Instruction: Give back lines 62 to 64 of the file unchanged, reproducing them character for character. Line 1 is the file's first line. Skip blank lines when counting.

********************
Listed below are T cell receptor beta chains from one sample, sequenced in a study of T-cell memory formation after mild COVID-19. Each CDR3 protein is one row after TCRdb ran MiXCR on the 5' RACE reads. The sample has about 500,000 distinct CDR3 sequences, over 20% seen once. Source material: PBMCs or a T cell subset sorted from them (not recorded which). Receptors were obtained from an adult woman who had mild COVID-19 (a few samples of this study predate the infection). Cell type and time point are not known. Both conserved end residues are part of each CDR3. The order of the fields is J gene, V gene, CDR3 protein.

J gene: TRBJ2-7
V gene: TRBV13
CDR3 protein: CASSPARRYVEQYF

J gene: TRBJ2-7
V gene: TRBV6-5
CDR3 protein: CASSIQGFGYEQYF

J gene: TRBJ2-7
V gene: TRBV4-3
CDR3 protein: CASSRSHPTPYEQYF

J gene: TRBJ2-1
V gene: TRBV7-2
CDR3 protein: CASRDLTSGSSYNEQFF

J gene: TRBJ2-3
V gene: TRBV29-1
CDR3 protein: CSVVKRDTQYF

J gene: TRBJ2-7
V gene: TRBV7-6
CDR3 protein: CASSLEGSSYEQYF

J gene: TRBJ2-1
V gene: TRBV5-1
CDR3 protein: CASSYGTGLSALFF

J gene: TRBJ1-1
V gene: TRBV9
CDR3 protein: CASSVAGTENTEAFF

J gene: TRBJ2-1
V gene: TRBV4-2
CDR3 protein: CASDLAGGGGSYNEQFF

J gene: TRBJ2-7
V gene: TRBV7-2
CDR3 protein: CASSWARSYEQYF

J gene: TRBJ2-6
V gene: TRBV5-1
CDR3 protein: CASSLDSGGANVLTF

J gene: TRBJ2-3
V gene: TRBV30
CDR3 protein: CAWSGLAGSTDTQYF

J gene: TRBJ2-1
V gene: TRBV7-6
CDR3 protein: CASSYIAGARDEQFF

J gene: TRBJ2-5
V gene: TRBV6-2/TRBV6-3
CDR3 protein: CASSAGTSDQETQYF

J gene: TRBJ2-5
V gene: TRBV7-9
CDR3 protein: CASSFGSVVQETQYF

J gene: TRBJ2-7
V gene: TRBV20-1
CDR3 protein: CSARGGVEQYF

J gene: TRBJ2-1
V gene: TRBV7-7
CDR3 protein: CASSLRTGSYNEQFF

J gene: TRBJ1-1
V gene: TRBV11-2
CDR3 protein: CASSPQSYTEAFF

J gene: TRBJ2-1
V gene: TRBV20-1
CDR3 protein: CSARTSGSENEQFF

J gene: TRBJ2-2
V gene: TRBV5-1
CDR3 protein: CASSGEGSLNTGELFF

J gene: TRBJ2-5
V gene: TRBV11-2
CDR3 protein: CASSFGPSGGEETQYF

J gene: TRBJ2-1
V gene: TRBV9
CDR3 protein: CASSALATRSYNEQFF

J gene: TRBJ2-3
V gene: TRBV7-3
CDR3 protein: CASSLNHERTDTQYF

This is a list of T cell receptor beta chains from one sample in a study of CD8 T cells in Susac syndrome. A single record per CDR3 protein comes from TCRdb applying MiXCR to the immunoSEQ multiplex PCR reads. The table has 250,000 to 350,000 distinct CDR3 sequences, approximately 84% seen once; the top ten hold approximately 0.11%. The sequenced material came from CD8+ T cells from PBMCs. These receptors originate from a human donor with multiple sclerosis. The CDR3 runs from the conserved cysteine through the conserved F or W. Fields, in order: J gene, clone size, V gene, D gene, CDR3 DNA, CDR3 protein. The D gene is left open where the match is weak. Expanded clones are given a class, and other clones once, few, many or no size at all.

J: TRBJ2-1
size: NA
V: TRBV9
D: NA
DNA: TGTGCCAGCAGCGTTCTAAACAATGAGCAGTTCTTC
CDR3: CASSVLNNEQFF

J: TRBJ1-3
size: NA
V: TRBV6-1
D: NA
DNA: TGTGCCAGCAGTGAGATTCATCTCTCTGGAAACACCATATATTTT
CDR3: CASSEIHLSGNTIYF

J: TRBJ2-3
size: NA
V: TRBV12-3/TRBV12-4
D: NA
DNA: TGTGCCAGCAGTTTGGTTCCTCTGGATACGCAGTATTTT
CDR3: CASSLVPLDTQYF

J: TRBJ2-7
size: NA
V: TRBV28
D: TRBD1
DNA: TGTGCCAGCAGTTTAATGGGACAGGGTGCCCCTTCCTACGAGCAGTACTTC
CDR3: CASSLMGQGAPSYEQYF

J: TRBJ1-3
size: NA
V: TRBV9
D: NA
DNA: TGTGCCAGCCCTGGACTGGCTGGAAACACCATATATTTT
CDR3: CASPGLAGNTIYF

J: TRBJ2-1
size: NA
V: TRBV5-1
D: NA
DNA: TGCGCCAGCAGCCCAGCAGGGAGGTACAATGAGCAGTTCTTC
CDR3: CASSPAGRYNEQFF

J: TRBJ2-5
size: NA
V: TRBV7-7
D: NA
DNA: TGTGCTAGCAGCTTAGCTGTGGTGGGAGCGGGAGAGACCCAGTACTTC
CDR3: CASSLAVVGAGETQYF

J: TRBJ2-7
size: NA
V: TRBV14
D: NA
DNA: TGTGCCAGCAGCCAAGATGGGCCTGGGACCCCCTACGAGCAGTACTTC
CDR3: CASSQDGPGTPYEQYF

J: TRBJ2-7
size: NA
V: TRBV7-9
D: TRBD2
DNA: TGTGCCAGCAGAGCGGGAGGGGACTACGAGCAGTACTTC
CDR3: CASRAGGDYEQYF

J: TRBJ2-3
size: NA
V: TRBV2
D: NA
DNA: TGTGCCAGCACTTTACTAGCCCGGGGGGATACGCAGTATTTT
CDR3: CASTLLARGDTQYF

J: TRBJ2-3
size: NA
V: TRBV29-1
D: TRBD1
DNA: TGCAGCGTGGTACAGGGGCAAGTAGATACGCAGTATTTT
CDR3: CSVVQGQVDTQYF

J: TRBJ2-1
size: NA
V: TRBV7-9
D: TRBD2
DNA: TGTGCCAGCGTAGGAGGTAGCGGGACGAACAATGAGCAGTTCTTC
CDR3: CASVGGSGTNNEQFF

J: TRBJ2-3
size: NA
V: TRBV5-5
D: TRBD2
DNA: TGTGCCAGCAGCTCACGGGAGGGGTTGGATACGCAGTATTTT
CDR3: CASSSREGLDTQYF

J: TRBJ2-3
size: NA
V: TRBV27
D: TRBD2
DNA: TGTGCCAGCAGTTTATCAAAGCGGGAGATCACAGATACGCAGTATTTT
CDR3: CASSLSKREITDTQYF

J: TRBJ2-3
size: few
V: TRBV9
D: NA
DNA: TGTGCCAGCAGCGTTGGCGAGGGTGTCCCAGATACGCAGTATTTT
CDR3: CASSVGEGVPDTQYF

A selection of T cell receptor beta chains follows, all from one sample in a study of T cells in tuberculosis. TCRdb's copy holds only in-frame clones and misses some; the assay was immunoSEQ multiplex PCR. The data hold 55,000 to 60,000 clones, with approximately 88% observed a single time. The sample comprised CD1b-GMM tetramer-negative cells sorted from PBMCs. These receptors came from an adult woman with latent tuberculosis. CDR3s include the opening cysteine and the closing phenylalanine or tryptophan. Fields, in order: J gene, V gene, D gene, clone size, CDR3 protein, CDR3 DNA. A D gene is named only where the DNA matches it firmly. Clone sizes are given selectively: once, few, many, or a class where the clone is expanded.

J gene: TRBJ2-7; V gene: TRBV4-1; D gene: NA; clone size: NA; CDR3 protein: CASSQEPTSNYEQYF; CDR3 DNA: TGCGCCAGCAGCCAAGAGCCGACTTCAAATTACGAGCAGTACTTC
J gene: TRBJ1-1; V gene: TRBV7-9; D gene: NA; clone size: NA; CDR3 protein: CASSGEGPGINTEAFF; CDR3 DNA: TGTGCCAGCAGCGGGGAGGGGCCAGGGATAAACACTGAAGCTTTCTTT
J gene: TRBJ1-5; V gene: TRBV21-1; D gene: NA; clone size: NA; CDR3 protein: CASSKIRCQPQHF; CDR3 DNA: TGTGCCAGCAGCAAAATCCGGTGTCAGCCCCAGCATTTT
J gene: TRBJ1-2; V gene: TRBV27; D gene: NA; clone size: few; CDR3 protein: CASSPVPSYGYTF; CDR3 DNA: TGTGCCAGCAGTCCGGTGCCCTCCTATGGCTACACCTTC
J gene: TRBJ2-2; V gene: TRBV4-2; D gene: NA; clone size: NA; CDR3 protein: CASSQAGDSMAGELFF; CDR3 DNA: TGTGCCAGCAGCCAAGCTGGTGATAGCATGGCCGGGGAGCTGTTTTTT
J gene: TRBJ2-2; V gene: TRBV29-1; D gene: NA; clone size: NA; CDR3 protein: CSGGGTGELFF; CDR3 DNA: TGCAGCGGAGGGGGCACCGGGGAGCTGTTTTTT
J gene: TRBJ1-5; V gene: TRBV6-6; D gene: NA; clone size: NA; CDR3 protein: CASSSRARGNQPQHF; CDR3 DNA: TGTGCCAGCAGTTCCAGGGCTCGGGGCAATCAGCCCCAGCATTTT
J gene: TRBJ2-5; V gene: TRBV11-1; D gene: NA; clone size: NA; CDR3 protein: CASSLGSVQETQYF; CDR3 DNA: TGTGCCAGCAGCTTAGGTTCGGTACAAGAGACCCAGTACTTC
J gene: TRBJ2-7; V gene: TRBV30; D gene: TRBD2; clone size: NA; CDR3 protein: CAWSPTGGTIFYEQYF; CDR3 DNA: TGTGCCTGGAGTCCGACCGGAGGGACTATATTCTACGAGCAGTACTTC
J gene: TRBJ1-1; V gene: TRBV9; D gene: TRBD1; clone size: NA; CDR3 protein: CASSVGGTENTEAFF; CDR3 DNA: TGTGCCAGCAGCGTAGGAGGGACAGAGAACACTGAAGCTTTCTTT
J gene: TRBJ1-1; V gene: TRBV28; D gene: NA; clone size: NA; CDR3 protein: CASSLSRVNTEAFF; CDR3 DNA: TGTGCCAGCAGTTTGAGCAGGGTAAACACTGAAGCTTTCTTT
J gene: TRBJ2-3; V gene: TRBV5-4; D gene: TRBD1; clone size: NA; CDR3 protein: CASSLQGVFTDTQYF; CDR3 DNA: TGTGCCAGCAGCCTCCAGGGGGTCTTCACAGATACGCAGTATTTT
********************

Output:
J gene: TRBJ2-5
V gene: TRBV11-2
CDR3 protein: CASSFGPSGGEETQYF